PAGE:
This site is operated by a business or businesses owned by Informa PLC and all copyright resides with them. Informa PLC's registered office is 5 Howick Place, London SW1P 1WG. Registered in England and Wales. Number 8860726.
Ever wondered what a game design doc from the '70s looks like? Well wonder no more, because we've got our mitts on the original handwritten game plan for classic arcade shooter, Asteroids.
The director of the Strong Museum's History of Electronic Games exhibit shared the near 40-year-old document on Twitter, and it offers an interesting look how one of the most iconic games in the world came to be.
The concise plan, written by game co-creator Ed Logg, asks for a brief gameplay description, a player option breakdown, and a run-through of key play features.
There's also room for tech specs such as monitor size, language, and coinage -- remember, Asteroids was first and foremost a coin operated rig.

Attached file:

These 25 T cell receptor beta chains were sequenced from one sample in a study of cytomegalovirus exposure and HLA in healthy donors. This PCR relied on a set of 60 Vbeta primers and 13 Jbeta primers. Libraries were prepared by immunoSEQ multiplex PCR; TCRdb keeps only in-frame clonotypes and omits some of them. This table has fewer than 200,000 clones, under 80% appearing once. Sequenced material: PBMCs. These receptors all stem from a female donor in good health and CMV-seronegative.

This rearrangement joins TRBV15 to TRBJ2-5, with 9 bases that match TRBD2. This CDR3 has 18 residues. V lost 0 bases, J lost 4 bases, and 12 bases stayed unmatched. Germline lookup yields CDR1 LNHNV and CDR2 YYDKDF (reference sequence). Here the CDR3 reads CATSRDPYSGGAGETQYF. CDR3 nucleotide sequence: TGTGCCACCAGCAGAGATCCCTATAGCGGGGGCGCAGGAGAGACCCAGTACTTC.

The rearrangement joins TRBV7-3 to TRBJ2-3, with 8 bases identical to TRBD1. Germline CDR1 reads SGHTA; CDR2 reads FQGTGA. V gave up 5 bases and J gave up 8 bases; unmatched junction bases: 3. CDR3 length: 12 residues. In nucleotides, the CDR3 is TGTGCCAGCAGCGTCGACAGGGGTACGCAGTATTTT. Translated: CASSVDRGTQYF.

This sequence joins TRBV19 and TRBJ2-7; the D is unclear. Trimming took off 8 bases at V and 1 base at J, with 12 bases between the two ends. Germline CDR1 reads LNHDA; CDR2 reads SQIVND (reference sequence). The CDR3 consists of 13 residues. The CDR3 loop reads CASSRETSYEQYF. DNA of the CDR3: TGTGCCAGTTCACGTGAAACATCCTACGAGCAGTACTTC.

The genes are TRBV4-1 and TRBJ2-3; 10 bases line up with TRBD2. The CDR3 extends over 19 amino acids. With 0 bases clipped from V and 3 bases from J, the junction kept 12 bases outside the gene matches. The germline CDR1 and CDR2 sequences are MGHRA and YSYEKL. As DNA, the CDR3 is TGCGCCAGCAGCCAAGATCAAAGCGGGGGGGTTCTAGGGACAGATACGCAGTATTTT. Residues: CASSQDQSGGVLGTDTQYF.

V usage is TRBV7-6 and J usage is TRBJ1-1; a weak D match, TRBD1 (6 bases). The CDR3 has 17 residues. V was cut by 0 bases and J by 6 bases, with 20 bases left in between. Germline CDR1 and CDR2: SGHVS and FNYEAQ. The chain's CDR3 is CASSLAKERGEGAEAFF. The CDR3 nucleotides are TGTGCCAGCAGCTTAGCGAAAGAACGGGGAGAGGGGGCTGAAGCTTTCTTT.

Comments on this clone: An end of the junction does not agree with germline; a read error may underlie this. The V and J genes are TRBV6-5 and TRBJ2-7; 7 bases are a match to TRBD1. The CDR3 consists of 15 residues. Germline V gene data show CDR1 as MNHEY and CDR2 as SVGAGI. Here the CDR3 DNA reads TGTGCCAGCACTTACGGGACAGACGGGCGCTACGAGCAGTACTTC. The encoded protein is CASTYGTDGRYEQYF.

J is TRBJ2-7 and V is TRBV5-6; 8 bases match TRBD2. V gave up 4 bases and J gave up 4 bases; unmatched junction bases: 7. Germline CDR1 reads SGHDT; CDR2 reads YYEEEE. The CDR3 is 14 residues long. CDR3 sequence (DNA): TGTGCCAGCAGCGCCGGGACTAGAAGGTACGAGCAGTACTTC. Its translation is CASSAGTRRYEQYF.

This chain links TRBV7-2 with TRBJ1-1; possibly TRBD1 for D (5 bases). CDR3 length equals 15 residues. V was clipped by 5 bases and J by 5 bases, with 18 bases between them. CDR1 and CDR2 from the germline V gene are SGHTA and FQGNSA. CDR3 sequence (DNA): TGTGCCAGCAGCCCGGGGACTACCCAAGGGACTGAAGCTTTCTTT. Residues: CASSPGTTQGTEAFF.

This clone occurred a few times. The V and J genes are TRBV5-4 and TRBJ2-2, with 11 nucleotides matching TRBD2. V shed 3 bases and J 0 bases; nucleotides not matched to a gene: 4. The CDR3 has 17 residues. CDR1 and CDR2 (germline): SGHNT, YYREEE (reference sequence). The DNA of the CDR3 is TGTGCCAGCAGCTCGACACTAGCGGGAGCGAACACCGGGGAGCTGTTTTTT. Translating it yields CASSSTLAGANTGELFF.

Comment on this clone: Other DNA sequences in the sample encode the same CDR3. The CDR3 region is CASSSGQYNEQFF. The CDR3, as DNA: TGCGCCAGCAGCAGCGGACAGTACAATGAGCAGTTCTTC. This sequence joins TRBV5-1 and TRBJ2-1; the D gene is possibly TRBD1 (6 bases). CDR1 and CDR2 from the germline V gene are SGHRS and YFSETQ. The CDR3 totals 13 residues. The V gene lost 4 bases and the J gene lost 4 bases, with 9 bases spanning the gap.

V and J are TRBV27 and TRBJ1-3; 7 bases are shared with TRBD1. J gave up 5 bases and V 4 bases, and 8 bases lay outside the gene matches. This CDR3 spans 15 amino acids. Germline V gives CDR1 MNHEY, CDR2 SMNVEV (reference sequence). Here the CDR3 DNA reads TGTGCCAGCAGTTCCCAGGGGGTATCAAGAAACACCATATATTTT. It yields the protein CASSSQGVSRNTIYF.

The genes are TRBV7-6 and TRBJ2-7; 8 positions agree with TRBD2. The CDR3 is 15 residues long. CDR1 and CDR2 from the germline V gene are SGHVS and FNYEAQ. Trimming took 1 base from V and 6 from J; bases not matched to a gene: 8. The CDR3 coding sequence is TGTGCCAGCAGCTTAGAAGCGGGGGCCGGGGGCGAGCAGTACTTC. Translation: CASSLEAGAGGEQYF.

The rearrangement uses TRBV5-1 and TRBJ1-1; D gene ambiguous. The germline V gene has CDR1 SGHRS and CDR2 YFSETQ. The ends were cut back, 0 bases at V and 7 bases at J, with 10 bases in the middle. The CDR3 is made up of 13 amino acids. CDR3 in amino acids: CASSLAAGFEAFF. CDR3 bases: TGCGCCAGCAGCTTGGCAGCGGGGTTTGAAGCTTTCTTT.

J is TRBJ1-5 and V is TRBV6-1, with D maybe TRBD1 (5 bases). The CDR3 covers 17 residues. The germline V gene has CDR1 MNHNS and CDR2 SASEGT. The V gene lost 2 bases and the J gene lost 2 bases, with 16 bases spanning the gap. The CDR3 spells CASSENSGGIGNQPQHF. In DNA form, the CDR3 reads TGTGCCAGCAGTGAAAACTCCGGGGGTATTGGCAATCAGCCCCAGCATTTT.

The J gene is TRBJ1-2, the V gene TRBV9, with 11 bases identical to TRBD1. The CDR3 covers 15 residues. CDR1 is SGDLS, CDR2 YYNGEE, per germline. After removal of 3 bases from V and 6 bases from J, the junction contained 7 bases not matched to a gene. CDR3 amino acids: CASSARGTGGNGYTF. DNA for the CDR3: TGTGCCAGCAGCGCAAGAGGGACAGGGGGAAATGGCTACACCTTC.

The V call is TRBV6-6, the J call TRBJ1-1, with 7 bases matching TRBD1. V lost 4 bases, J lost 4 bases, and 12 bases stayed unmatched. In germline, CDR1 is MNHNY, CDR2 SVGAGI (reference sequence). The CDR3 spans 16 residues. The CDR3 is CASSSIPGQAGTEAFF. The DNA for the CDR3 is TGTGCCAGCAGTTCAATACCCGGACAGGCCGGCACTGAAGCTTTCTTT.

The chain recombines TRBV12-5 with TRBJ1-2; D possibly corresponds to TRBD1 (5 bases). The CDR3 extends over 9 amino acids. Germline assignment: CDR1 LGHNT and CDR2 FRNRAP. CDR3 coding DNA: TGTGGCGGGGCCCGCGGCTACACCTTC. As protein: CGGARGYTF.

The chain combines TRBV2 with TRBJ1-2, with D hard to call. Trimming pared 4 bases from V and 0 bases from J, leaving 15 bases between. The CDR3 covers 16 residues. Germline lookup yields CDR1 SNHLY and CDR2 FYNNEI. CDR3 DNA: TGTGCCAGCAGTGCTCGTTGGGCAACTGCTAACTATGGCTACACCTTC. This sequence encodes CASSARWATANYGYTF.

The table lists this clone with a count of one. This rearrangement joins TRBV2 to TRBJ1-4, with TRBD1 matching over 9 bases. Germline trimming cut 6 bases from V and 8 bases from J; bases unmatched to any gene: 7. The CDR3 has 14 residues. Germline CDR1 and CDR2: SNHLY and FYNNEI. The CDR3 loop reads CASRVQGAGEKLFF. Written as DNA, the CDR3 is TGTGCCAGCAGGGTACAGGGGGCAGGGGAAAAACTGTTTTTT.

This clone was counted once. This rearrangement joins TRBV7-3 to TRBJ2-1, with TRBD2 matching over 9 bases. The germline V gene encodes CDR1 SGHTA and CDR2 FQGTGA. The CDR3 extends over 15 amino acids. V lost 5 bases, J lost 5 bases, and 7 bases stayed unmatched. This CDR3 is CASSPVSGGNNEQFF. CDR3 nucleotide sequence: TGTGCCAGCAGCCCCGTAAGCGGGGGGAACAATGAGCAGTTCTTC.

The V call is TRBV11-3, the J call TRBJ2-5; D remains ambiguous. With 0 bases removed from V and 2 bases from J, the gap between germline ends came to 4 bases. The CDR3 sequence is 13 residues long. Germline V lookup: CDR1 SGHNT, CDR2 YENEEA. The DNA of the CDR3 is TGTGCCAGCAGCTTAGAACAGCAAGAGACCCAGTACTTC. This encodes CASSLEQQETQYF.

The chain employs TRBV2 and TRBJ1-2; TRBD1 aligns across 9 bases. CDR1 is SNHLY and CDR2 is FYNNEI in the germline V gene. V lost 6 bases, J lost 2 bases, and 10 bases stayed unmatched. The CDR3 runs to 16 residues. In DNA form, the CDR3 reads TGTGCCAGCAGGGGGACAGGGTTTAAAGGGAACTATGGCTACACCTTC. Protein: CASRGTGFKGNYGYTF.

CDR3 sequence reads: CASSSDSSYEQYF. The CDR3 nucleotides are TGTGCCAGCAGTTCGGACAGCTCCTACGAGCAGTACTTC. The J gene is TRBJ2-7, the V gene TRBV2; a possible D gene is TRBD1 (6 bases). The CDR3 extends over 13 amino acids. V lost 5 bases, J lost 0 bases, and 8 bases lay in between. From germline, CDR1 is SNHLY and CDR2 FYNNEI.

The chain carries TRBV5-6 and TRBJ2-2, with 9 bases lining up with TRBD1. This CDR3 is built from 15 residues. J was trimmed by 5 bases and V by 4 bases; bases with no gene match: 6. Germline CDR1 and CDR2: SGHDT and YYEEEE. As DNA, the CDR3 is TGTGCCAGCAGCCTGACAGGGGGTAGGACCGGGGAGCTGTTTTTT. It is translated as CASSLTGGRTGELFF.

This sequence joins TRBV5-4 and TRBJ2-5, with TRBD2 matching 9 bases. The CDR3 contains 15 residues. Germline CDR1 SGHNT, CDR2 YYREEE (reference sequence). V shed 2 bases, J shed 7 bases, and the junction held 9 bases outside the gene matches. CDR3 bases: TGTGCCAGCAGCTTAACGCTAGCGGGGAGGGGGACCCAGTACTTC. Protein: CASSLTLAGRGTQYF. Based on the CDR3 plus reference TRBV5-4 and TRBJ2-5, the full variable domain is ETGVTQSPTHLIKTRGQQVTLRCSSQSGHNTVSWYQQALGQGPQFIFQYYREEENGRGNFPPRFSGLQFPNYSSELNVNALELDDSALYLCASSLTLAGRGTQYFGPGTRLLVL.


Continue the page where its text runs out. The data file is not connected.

"The object of the game is to destroy the asteroids and saucers. Shooting a large asteroid breaks that asteroid into two medium sized asteroids. Shooting one of those pieces breaks it into two small asteroids," wrote Logg.
"Scoring: Small rock = 100, medium rock = 50, large = 20. Large saucer = 200, small saucer = 1000. Every 10,000 points you will get an extra ship. Using hyperspace is risky because there is a probability of destruction upon reentry.
"If the players score is one of the ten best, he/she can enter his/her initials. The ten best scores, and the player's initials, are displayed in attract mode."
You can take a look at the document in full below. Or you could always pay a visit to the Strong Museum in Rochester, New York to have a peek at the real thing.